225knows your domain name.
226To prevent such unauthorized transactions,
227.Nm
228supports a feature called
229.Pa securenets
230which can be used to restrict access to a given set of hosts.
231At startup,
232.Nm
233will attempt to load the securenets information from a file
234called
235.Pa /var/yp/securenets .
236(Note that this path varies depending on the path specified with
237the
238.Fl p
239option, which is explained below.)
240This file contains entries
241that consist of a network specification and a network mask separated
242by white space.
243Lines starting with
244.Dq \&#
245are considered to be comments.
246A
247sample securenets file might look like this:
248.Bd -unfilled -offset indent
249# allow connections from local host -- mandatory
250127.0.0.1 255.255.255.255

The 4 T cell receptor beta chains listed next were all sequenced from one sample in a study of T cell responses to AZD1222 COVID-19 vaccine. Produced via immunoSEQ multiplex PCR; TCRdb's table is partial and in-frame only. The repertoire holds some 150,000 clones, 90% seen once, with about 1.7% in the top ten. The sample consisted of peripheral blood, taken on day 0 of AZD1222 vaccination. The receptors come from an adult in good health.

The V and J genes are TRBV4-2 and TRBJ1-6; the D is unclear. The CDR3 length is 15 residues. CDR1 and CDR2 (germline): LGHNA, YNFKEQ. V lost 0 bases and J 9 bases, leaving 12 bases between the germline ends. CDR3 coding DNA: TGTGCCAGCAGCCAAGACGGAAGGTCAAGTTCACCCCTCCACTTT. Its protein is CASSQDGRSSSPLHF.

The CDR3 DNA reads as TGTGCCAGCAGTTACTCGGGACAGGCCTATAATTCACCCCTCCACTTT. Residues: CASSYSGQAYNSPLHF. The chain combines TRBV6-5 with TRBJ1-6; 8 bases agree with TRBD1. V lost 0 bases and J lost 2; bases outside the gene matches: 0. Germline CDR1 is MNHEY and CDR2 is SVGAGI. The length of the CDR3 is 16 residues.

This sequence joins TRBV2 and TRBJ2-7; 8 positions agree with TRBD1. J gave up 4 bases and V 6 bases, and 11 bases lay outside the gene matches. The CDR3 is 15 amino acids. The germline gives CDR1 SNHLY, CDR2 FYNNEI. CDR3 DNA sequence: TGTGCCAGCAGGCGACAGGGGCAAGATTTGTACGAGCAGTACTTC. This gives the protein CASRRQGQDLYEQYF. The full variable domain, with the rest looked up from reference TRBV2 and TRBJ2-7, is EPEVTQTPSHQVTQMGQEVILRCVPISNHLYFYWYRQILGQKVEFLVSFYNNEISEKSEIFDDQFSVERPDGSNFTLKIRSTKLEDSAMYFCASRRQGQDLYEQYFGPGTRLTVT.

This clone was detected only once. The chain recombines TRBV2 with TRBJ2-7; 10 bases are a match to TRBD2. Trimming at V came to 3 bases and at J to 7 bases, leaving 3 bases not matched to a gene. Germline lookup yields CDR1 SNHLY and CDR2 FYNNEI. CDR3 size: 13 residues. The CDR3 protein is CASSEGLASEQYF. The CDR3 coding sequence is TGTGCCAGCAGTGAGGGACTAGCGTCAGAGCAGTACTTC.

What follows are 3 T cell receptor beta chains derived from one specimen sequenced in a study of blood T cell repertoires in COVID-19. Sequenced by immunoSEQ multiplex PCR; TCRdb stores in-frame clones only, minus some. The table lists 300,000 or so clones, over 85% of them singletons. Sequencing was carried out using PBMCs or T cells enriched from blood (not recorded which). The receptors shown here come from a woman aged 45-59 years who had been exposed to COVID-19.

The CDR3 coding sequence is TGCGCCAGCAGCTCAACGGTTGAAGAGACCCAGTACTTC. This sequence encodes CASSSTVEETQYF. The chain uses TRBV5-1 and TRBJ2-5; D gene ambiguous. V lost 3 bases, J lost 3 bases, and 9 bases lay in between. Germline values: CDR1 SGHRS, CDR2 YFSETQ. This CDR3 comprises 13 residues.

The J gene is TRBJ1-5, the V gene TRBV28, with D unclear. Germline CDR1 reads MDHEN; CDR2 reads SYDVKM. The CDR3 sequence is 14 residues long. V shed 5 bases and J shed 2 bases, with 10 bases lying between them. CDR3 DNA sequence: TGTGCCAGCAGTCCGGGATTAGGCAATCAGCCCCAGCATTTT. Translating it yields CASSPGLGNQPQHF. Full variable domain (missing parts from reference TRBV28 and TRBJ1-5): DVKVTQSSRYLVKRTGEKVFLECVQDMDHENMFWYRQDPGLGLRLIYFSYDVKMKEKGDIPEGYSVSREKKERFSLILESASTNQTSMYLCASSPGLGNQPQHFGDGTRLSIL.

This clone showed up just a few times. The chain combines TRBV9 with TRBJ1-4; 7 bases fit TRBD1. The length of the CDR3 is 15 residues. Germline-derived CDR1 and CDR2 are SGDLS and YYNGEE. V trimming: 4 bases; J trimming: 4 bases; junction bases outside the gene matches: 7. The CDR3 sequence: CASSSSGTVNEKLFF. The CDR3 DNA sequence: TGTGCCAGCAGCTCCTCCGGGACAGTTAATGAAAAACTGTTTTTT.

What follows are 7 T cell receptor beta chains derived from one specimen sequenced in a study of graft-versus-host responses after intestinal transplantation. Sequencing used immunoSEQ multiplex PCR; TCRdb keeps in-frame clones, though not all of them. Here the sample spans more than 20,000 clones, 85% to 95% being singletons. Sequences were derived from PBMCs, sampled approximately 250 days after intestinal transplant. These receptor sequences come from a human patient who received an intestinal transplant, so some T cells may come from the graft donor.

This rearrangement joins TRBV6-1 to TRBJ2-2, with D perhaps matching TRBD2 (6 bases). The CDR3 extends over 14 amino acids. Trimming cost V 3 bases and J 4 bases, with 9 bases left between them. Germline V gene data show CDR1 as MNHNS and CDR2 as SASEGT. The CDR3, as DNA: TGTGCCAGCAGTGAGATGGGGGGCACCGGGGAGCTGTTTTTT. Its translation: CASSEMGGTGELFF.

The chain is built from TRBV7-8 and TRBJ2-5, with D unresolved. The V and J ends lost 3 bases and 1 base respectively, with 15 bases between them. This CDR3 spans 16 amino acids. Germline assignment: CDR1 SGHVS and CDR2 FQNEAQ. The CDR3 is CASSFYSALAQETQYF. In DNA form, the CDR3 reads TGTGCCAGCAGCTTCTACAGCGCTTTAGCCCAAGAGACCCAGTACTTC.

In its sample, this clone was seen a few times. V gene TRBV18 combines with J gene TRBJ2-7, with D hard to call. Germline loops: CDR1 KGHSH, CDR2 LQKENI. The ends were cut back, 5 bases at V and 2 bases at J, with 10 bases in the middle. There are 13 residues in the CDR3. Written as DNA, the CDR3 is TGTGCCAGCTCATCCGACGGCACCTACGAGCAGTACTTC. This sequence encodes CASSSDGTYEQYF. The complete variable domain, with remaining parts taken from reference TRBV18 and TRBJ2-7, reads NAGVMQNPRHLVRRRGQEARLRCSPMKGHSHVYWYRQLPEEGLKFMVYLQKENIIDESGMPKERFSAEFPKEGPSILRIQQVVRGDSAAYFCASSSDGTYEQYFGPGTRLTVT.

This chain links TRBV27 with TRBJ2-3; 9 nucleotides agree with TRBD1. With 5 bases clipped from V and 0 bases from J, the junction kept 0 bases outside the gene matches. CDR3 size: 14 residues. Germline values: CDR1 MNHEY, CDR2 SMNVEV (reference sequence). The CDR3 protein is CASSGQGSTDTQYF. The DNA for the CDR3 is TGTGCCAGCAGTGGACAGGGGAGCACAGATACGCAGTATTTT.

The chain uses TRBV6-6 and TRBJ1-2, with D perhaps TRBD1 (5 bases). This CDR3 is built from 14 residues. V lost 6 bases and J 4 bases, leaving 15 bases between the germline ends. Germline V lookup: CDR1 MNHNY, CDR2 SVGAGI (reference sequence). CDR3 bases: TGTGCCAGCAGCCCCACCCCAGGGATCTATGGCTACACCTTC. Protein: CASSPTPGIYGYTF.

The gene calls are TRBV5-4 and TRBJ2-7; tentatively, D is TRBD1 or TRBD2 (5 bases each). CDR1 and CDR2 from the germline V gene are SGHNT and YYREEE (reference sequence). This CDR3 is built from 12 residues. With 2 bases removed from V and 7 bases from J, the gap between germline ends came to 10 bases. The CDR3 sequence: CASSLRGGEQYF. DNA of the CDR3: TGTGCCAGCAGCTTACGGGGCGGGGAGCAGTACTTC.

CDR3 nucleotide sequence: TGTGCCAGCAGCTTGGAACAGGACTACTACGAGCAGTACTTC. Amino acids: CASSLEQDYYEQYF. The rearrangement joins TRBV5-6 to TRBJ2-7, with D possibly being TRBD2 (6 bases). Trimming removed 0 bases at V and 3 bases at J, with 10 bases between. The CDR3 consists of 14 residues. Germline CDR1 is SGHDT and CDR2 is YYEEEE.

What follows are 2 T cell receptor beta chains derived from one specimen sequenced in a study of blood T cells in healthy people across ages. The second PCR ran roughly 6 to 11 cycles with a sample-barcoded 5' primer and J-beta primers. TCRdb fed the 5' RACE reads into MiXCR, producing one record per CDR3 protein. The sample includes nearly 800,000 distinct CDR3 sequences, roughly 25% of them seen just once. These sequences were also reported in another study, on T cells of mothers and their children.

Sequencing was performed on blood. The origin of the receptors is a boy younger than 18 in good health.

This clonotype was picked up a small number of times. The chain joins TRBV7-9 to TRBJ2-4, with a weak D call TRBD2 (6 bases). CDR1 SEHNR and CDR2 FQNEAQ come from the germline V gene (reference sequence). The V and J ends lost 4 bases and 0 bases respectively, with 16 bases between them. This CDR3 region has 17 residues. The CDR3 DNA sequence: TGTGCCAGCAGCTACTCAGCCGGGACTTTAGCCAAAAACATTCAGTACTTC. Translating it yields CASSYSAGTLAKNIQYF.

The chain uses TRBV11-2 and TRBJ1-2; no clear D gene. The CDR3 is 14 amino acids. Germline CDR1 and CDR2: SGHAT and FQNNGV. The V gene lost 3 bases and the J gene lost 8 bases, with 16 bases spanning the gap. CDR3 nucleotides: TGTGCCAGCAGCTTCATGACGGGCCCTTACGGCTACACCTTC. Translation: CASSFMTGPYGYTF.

251# allow connections from any host
252# on the 192.168.128.0 network
253192.168.128.0 255.255.255.0
254# allow connections from any host
255# between 10.0.0.0 to 10.0.15.255
25610.0.0.0 255.255.240.0
257.Ed
258.Pp
259If
260.Nm
261receives a request from an address that matches one of these rules,
262it will process the request normally.
263If the address fails to match
264a rule, the request will be ignored and a warning message will be
265logged.
266If the
267.Pa /var/yp/securenets
268file does not exist,
269.Nm
270will allow connections from any host.
271.Pp
272The
273.Nm
274program also has support for Wietse Venema's
275.Em tcpwrapper
276package, though it is not compiled in by default since
277the
278.Em tcpwrapper
279package is not distributed with
280.Fx .
281However, if you have
282.Pa libwrap.a
283and
284.Pa tcpd.h ,
285you can easily recompile
286.Nm
287with them.
288This allows the administrator to use the tcpwrapper
289configuration files
290.Pa ( /etc/hosts.allow
291and
292.Pa /etc/hosts.deny )
293for access control instead of
294.Pa /var/yp/securenets .
295.Pp
296Note: while both of these access control mechanisms provide some
297security, they, like the privileged port test, are both vulnerable
298to
299.Dq IP spoofing
300attacks.
301.Pp
302.Ss NIS v1 compatibility
303This version of
304.Nm
305has some support for serving
306.Tn NIS
307v1 clients.